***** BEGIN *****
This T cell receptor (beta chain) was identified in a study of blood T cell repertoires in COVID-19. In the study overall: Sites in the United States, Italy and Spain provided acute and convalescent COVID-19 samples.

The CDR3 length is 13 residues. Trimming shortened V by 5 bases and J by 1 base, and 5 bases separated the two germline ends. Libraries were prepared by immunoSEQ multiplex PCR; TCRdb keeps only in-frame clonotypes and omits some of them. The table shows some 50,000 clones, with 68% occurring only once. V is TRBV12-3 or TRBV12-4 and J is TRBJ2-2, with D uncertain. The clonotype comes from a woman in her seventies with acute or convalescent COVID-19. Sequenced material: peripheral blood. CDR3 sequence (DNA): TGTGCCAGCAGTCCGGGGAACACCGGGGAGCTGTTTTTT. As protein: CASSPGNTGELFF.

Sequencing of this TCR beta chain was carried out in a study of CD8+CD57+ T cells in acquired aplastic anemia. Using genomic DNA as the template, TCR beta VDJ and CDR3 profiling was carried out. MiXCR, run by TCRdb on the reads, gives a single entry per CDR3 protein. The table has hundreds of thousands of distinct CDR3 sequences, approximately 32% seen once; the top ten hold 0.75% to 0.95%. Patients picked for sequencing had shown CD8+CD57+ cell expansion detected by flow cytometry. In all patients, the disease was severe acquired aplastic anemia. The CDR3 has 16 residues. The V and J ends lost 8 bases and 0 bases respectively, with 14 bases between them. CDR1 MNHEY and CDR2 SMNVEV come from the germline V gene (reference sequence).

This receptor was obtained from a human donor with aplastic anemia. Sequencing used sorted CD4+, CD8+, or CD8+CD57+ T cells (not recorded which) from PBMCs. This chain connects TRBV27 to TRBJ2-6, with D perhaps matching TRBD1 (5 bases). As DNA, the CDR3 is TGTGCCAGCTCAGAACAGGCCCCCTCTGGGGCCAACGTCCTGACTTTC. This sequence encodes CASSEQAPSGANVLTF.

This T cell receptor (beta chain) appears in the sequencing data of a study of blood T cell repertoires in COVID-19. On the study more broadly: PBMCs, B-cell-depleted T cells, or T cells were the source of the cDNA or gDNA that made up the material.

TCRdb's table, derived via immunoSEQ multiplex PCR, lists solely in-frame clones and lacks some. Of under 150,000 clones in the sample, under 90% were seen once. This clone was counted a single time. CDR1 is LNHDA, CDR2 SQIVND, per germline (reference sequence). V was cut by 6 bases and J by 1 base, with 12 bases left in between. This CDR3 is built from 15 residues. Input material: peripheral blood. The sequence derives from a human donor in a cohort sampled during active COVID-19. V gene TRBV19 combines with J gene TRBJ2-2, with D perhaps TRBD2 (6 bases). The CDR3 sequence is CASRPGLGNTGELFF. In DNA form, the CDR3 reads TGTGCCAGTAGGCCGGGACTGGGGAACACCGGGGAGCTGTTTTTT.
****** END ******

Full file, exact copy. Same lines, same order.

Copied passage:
This T cell receptor (beta chain) was identified in a study of blood T cell repertoires in COVID-19. In the study overall: Sites in the United States, Italy and Spain provided acute and convalescent COVID-19 samples.

The CDR3 length is 13 residues. Trimming shortened V by 5 bases and J by 1 base, and 5 bases separated the two germline ends. Libraries were prepared by immunoSEQ multiplex PCR; TCRdb keeps only in-frame clonotypes and omits some of them. The table shows some 50,000 clones, with 68% occurring only once. V is TRBV12-3 or TRBV12-4 and J is TRBJ2-2, with D uncertain. The clonotype comes from a woman in her seventies with acute or convalescent COVID-19. Sequenced material: peripheral blood. CDR3 sequence (DNA): TGTGCCAGCAGTCCGGGGAACACCGGGGAGCTGTTTTTT. As protein: CASSPGNTGELFF.

Sequencing of this TCR beta chain was carried out in a study of CD8+CD57+ T cells in acquired aplastic anemia. Using genomic DNA as the template, TCR beta VDJ and CDR3 profiling was carried out. MiXCR, run by TCRdb on the reads, gives a single entry per CDR3 protein. The table has hundreds of thousands of distinct CDR3 sequences, approximately 32% seen once; the top ten hold 0.75% to 0.95%. Patients picked for sequencing had shown CD8+CD57+ cell expansion detected by flow cytometry. In all patients, the disease was severe acquired aplastic anemia. The CDR3 has 16 residues. The V and J ends lost 8 bases and 0 bases respectively, with 14 bases between them. CDR1 MNHEY and CDR2 SMNVEV come from the germline V gene (reference sequence).

This receptor was obtained from a human donor with aplastic anemia. Sequencing used sorted CD4+, CD8+, or CD8+CD57+ T cells (not recorded which) from PBMCs. This chain connects TRBV27 to TRBJ2-6, with D perhaps matching TRBD1 (5 bases). As DNA, the CDR3 is TGTGCCAGCTCAGAACAGGCCCCCTCTGGGGCCAACGTCCTGACTTTC. This sequence encodes CASSEQAPSGANVLTF.

This T cell receptor (beta chain) appears in the sequencing data of a study of blood T cell repertoires in COVID-19. On the study more broadly: PBMCs, B-cell-depleted T cells, or T cells were the source of the cDNA or gDNA that made up the material.

TCRdb's table, derived via immunoSEQ multiplex PCR, lists solely in-frame clones and lacks some. Of under 150,000 clones in the sample, under 90% were seen once. This clone was counted a single time. CDR1 is LNHDA, CDR2 SQIVND, per germline (reference sequence). V was cut by 6 bases and J by 1 base, with 12 bases left in between. This CDR3 is built from 15 residues. Input material: peripheral blood. The sequence derives from a human donor in a cohort sampled during active COVID-19. V gene TRBV19 combines with J gene TRBJ2-2, with D perhaps TRBD2 (6 bases). The CDR3 sequence is CASRPGLGNTGELFF. In DNA form, the CDR3 reads TGTGCCAGTAGGCCGGGACTGGGGAACACCGGGGAGCTGTTTTTT.